A temporary restraining order blocking the release of information concerning the Lafayette Police killing of 31-year-old Trayford Pellerin was dismissed Tuesday, clearing the way for Pellerin's family to see body camera footage of the Aug. 21 shooting. 

Judge David Smith of the 15th Judicial District issued the restraining order Sept. 8 at the request of lawyers representing three unidentified officers. They requested the order after Mayor-President Josh Guillory agreed to allow Pellerin's family to see body camera footage, with identifying images of the officers blurred out. 

After arguing strenuously in open court that the Pellerin family did not have a right to see the footage, one of the officer's lawyers, Allyson Prejean, emerged from a private conference and agreed to the dismissal without explanation.

The three officers are subjects of a Louisiana State Police homicide investigation, and Prejean had argued that Guillory's allowance of limited access to footage for Pellerin's family was "possibly bordering on interfering" with the investigation. It also created a "Pandora's box" for other pending cases, she said.  

"If it's good for one, it's good for all," Prejean said, meaning evidence in all open homicide cases could become eligible for disclosure if Guillory's agreement  with the family was allowed to proceed. 

A lawyer for the Guillory administration, Stephen Oats, agreed with Prejean that state law exempts public records — such as body camera footage — from disclosure when they are part of a criminal investigation. But the exemption is not the same as a mandatory restriction, he said, and Guillory, as the ultimate custodian of the records, has the discretion to share the records with whomever he pleases. 

"He believes it's the right thing to do, and there's nothing that prevents him from doing it," Oats said.

It is not clear what occurred in the private conference that prompted the officers' lawyers to relent. Those representing Lafayette Consolidated Government as well as the officers left without speaking to reporters. 

The Pellerin family, Lafayette Consolidated Government and several media companies, including the Acadiana Advocate, petitioned the court to allow access to the body cam video and to unseal the record in the injunction. Smith lifted the seal.  

The Pellerin family's lawyers argued public access would not impair investigations or civil litigation; no litigation has been filed to date, discovery would regardless be necessary before a civil suit could be filed and release of the information would not alter or impair the evidence itself, maintaining the integrity of law enforcement’s investigation.

After the hearing, the Pellerin family's lawyers said they understand the footage is being prepared for the family's viewing, but that no date has been scheduled. Once that occurs, they may have additional demands or take other civil action, depending on what the footage shows, they said.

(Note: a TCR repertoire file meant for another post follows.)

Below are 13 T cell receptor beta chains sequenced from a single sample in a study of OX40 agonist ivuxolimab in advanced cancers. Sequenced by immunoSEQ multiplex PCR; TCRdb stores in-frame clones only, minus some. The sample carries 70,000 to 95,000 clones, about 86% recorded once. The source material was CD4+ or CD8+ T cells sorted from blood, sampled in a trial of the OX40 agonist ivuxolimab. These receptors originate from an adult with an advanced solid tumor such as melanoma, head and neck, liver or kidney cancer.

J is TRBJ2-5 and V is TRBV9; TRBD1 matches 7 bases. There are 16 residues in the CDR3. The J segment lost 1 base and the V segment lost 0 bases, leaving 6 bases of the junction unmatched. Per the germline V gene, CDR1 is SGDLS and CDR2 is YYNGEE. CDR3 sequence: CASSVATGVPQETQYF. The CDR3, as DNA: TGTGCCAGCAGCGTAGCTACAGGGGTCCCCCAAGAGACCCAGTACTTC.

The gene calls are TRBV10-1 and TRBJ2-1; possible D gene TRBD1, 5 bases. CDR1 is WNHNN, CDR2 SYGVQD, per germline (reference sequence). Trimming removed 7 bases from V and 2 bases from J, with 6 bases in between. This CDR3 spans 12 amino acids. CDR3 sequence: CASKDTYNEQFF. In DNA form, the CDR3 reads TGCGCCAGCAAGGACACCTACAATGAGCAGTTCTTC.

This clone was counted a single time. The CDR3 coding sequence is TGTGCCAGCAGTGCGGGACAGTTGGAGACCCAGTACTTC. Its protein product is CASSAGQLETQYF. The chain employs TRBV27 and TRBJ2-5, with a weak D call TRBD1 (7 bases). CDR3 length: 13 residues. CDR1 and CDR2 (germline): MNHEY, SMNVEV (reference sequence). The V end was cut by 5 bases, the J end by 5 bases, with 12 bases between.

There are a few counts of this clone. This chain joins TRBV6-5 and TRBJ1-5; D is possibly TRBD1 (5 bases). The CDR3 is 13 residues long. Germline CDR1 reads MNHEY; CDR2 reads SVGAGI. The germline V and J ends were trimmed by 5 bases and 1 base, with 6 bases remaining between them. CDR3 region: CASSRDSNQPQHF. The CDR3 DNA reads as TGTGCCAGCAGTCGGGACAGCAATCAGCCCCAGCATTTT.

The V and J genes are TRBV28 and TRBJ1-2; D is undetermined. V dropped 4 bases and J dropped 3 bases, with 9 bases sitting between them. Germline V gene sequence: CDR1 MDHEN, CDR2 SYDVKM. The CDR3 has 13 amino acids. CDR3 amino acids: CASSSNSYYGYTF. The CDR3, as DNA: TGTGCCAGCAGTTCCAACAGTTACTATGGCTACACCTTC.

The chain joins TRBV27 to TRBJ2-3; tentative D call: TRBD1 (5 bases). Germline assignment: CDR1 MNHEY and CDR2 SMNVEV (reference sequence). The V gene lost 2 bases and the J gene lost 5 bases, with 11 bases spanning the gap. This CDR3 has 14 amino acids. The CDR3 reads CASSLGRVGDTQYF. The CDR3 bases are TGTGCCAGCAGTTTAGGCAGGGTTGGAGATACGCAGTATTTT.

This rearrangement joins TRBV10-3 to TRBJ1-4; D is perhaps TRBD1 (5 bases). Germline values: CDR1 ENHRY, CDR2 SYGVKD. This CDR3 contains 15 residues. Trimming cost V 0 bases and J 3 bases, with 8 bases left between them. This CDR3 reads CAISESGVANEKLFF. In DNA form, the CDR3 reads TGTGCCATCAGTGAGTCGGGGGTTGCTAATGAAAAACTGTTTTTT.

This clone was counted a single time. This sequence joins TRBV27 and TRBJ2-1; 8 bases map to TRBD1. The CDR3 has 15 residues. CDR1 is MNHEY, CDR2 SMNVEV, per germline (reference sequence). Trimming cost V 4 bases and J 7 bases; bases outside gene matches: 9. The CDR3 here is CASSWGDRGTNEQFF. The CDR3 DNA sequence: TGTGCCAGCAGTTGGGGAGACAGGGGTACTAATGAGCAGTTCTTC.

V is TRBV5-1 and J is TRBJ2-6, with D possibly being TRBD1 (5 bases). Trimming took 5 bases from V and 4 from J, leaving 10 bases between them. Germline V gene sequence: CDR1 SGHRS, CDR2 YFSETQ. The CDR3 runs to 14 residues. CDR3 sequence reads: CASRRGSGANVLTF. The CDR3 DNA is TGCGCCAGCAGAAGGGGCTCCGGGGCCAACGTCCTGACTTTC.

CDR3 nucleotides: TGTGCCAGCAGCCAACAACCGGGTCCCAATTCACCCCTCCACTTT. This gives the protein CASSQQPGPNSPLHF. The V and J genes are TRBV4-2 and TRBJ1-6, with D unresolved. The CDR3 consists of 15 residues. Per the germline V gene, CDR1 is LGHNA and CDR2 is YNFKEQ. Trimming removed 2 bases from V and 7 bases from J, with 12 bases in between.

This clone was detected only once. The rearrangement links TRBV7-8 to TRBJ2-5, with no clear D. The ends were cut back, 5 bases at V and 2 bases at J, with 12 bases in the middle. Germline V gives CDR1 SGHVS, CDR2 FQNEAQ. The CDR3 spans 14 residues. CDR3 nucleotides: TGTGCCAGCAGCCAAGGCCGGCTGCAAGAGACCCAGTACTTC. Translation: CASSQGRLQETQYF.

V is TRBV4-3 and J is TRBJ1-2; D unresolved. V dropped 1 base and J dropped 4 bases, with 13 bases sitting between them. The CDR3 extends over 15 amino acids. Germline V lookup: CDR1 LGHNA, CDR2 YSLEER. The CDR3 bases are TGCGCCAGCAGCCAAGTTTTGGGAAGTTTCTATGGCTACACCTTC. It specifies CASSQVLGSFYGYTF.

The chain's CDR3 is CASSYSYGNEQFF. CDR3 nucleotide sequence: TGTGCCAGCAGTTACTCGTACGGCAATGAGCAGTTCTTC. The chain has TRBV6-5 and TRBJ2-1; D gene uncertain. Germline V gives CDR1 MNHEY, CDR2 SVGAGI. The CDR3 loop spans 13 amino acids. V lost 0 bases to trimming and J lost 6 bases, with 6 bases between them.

“Once we are able to process what actually happened to Trayford, at that point we will pivot and then move forward. Is this the end of it? Absolutely not," said lawyer Chase Trichell. "We are not entirely certain what that will look like going forward. We will make that determination once we see the video.”  

Guillory's spokesman, Jamie Angelle, said he was not immediately sure when the viewing will occur. 

Pellerin died Aug. 21 after Lafayette police officers opened fire while he walked away from them and toward a convenience store armed with a knife, officials have said. Earlier attempts to stop him using a stun gun didn't work, according to police, though an independent autopsy commissioned by the family found no signs he had been struck with a taser.

Officers had pursued him on foot for half a mile after receiving a call about a man with a knife at another convenience store on Evangeline Thruway. The shooting was captured on cell phone video and shared on social media.

In a meeting with the Pellerin family Sept. 4, Guillory said he would allow the family privately to view police body camera footage from the shooting, according to Ronald Haley, a lawyer for the Pellerin family.

Guillory sent a letter to District Attorney Keith Stutes' office Sept. 8 informing him of his intent to let the family view the footage, according to a news release distributed by Chief Communications Officer Jamie Angelle. 

"Mayor-President Guillory is committed to honoring the promise he made to the Pellerin family and has directed City-Parish attorneys to advocate for the accommodation of a private viewing for the family of the footage at a hearing scheduled," a statement from Guillory's office said. 

Email Ben Myers at bmyers@theadvocate.com. Follow Ben Myers on Twitter, @blevimyers.